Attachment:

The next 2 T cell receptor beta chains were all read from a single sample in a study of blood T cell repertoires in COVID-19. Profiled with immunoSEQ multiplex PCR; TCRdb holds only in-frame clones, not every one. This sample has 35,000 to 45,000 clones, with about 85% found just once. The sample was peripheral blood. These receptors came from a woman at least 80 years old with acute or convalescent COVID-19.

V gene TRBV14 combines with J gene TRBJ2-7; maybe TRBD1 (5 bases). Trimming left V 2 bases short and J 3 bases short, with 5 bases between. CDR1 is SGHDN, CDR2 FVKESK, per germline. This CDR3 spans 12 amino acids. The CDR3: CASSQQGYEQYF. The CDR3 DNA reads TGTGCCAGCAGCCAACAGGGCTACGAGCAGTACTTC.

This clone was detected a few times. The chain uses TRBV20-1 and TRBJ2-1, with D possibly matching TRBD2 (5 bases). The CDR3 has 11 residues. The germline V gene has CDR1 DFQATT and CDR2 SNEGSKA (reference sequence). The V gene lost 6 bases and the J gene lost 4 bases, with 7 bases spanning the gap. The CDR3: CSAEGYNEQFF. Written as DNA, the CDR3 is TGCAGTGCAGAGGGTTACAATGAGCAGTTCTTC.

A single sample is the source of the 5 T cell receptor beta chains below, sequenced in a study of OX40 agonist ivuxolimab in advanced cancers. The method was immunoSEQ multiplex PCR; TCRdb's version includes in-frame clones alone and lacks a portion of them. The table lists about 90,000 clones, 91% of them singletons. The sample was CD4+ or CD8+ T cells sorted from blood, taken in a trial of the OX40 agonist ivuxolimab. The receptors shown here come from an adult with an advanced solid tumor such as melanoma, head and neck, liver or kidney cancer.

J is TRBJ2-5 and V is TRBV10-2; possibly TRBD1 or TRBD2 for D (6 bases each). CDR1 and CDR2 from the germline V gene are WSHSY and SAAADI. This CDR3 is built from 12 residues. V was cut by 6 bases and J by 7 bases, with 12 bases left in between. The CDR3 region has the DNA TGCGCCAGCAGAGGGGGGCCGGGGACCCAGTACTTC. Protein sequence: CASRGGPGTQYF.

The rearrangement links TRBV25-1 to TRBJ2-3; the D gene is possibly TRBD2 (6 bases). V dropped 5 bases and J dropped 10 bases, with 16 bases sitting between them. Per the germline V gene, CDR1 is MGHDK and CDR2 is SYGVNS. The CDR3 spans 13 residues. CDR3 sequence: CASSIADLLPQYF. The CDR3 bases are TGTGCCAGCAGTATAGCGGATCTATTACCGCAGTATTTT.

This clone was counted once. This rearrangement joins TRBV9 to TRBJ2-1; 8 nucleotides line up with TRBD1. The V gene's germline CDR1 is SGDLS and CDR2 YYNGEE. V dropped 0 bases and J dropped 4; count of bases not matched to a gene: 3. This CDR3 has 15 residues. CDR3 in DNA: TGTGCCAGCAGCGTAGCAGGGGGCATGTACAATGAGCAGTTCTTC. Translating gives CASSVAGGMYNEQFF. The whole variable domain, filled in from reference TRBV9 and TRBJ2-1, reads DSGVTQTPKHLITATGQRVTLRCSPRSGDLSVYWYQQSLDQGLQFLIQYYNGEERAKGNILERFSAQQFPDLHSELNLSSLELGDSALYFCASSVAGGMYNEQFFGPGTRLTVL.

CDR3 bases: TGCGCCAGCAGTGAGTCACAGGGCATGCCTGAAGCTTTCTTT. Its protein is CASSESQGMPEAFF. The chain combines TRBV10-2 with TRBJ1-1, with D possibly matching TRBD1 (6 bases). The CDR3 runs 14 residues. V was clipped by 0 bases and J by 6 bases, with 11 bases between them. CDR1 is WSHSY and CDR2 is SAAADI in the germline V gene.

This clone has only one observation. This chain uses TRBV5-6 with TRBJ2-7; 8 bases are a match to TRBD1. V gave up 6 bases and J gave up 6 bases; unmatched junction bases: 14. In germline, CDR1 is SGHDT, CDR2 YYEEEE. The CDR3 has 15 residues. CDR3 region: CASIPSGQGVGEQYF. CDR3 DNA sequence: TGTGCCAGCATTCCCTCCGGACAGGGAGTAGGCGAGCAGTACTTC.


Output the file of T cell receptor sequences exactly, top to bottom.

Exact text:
The next 2 T cell receptor beta chains were all read from a single sample in a study of blood T cell repertoires in COVID-19. Profiled with immunoSEQ multiplex PCR; TCRdb holds only in-frame clones, not every one. This sample has 35,000 to 45,000 clones, with about 85% found just once. The sample was peripheral blood. These receptors came from a woman at least 80 years old with acute or convalescent COVID-19.

V gene TRBV14 combines with J gene TRBJ2-7; maybe TRBD1 (5 bases). Trimming left V 2 bases short and J 3 bases short, with 5 bases between. CDR1 is SGHDN, CDR2 FVKESK, per germline. This CDR3 spans 12 amino acids. The CDR3: CASSQQGYEQYF. The CDR3 DNA reads TGTGCCAGCAGCCAACAGGGCTACGAGCAGTACTTC.

This clone was detected a few times. The chain uses TRBV20-1 and TRBJ2-1, with D possibly matching TRBD2 (5 bases). The CDR3 has 11 residues. The germline V gene has CDR1 DFQATT and CDR2 SNEGSKA (reference sequence). The V gene lost 6 bases and the J gene lost 4 bases, with 7 bases spanning the gap. The CDR3: CSAEGYNEQFF. Written as DNA, the CDR3 is TGCAGTGCAGAGGGTTACAATGAGCAGTTCTTC.

A single sample is the source of the 5 T cell receptor beta chains below, sequenced in a study of OX40 agonist ivuxolimab in advanced cancers. The method was immunoSEQ multiplex PCR; TCRdb's version includes in-frame clones alone and lacks a portion of them. The table lists about 90,000 clones, 91% of them singletons. The sample was CD4+ or CD8+ T cells sorted from blood, taken in a trial of the OX40 agonist ivuxolimab. The receptors shown here come from an adult with an advanced solid tumor such as melanoma, head and neck, liver or kidney cancer.

J is TRBJ2-5 and V is TRBV10-2; possibly TRBD1 or TRBD2 for D (6 bases each). CDR1 and CDR2 from the germline V gene are WSHSY and SAAADI. This CDR3 is built from 12 residues. V was cut by 6 bases and J by 7 bases, with 12 bases left in between. The CDR3 region has the DNA TGCGCCAGCAGAGGGGGGCCGGGGACCCAGTACTTC. Protein sequence: CASRGGPGTQYF.

The rearrangement links TRBV25-1 to TRBJ2-3; the D gene is possibly TRBD2 (6 bases). V dropped 5 bases and J dropped 10 bases, with 16 bases sitting between them. Per the germline V gene, CDR1 is MGHDK and CDR2 is SYGVNS. The CDR3 spans 13 residues. CDR3 sequence: CASSIADLLPQYF. The CDR3 bases are TGTGCCAGCAGTATAGCGGATCTATTACCGCAGTATTTT.

This clone was counted once. This rearrangement joins TRBV9 to TRBJ2-1; 8 nucleotides line up with TRBD1. The V gene's germline CDR1 is SGDLS and CDR2 YYNGEE. V dropped 0 bases and J dropped 4; count of bases not matched to a gene: 3. This CDR3 has 15 residues. CDR3 in DNA: TGTGCCAGCAGCGTAGCAGGGGGCATGTACAATGAGCAGTTCTTC. Translating gives CASSVAGGMYNEQFF. The whole variable domain, filled in from reference TRBV9 and TRBJ2-1, reads DSGVTQTPKHLITATGQRVTLRCSPRSGDLSVYWYQQSLDQGLQFLIQYYNGEERAKGNILERFSAQQFPDLHSELNLSSLELGDSALYFCASSVAGGMYNEQFFGPGTRLTVL.

CDR3 bases: TGCGCCAGCAGTGAGTCACAGGGCATGCCTGAAGCTTTCTTT. Its protein is CASSESQGMPEAFF. The chain combines TRBV10-2 with TRBJ1-1, with D possibly matching TRBD1 (6 bases). The CDR3 runs 14 residues. V was clipped by 0 bases and J by 6 bases, with 11 bases between them. CDR1 is WSHSY and CDR2 is SAAADI in the germline V gene.

This clone has only one observation. This chain uses TRBV5-6 with TRBJ2-7; 8 bases are a match to TRBD1. V gave up 6 bases and J gave up 6 bases; unmatched junction bases: 14. In germline, CDR1 is SGHDT, CDR2 YYEEEE. The CDR3 has 15 residues. CDR3 region: CASIPSGQGVGEQYF. CDR3 DNA sequence: TGTGCCAGCATTCCCTCCGGACAGGGAGTAGGCGAGCAGTACTTC.